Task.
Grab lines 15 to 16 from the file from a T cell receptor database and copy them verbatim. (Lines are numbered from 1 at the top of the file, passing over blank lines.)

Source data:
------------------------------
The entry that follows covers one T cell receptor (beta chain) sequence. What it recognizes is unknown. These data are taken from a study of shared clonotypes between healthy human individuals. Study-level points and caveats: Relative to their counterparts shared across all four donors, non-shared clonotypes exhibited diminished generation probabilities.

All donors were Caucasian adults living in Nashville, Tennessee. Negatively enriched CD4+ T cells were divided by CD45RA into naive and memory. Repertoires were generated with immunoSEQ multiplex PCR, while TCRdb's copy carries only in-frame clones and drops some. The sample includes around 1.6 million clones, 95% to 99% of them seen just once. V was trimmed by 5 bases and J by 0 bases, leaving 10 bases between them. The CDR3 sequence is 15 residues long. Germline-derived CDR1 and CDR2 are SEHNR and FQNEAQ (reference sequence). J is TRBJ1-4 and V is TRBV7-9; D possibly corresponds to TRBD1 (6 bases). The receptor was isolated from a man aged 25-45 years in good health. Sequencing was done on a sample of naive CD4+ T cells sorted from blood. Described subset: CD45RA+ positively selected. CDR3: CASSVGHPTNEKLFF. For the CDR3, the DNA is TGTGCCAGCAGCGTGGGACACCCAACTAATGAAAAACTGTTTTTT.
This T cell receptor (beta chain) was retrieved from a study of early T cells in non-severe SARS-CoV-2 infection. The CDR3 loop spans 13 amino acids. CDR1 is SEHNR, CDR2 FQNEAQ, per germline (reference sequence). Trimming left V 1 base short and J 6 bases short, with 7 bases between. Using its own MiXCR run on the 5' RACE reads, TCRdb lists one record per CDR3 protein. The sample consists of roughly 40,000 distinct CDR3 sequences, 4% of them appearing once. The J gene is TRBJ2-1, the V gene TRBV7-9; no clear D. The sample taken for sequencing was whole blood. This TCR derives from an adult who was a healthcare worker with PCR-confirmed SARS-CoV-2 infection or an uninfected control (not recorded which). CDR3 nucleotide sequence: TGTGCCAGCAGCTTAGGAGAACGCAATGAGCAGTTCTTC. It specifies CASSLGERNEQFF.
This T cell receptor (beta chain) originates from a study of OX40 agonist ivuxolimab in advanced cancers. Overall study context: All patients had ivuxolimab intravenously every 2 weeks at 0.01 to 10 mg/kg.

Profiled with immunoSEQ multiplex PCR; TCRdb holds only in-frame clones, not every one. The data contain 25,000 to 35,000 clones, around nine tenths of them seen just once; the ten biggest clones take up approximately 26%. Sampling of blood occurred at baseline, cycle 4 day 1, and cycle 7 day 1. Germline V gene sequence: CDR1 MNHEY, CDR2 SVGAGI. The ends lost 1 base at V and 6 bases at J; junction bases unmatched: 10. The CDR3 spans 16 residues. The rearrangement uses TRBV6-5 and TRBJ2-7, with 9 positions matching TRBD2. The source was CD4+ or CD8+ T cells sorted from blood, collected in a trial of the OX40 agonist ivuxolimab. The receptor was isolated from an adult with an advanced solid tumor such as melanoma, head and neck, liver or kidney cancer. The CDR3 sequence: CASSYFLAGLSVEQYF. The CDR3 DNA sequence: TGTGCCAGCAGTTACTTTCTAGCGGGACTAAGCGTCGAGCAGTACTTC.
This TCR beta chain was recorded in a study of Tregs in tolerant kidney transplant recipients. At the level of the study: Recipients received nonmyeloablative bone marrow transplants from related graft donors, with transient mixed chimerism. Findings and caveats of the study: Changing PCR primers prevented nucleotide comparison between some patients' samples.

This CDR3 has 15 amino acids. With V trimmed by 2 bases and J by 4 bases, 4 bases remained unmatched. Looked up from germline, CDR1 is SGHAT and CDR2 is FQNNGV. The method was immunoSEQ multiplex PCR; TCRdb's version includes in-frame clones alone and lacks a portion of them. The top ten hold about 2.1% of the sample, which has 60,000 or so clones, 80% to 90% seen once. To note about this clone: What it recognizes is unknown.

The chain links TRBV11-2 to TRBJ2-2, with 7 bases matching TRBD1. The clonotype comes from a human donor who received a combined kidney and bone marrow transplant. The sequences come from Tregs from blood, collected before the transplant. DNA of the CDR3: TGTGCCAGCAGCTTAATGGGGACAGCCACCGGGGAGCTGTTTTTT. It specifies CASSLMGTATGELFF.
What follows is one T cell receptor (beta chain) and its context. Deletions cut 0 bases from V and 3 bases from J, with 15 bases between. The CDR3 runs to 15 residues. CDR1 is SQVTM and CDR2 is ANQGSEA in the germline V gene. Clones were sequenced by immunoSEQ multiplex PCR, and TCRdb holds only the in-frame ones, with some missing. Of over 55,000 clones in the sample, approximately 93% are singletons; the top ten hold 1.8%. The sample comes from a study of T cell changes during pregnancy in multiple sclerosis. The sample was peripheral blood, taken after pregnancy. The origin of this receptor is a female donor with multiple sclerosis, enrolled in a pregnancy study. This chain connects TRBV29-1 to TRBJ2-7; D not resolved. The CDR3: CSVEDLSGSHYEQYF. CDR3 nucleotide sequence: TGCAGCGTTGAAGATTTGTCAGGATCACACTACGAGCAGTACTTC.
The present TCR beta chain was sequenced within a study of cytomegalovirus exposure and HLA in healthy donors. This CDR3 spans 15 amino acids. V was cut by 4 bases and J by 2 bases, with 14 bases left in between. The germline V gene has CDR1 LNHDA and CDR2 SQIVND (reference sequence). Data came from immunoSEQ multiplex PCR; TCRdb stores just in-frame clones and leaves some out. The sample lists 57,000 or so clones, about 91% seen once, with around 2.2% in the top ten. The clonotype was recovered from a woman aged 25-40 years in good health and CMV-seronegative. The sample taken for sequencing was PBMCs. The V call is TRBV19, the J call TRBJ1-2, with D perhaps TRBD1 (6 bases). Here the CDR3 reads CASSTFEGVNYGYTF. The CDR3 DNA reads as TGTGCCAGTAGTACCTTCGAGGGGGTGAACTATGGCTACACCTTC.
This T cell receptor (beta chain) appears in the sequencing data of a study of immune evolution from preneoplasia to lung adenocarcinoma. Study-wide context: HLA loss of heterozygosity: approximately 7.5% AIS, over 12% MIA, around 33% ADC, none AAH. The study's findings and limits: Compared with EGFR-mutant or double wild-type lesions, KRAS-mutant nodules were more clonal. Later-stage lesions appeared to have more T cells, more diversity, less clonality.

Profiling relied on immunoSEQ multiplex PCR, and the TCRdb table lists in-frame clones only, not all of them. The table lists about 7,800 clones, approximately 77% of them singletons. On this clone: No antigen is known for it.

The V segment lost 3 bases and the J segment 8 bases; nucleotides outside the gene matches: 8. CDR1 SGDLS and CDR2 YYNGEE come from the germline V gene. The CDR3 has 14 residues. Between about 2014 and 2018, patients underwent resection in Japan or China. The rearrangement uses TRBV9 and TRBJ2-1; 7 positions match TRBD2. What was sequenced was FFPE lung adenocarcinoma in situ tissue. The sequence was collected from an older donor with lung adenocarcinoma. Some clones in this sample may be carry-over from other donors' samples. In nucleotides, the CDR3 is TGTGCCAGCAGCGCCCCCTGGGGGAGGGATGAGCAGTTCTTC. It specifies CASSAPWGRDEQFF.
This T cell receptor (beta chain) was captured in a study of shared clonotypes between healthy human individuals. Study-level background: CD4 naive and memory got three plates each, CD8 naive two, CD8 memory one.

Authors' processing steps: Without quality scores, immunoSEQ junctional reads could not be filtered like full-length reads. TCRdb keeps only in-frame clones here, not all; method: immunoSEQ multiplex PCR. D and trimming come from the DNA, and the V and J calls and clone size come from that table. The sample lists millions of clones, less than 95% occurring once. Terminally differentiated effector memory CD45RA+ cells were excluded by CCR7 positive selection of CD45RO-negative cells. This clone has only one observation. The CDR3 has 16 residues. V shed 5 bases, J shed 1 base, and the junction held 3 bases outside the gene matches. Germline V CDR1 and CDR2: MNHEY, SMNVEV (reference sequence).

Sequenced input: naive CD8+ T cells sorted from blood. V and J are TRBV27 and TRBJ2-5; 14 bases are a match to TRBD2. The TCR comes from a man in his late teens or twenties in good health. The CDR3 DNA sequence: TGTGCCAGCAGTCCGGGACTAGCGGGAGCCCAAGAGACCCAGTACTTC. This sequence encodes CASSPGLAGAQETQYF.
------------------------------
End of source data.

Authors' processing steps: Without quality scores, immunoSEQ junctional reads could not be filtered like full-length reads. TCRdb keeps only in-frame clones here, not all; method: immunoSEQ multiplex PCR. D and trimming come from the DNA, and the V and J calls and clone size come from that table. The sample lists millions of clones, less than 95% occurring once. Terminally differentiated effector memory CD45RA+ cells were excluded by CCR7 positive selection of CD45RO-negative cells. This clone has only one observation. The CDR3 has 16 residues. V shed 5 bases, J shed 1 base, and the junction held 3 bases outside the gene matches. Germline V CDR1 and CDR2: MNHEY, SMNVEV (reference sequence).

Sequenced input: naive CD8+ T cells sorted from blood. V and J are TRBV27 and TRBJ2-5; 14 bases are a match to TRBD2. The TCR comes from a man in his late teens or twenties in good health. The CDR3 DNA sequence: TGTGCCAGCAGTCCGGGACTAGCGGGAGCCCAAGAGACCCAGTACTTC. This sequence encodes CASSPGLAGAQETQYF.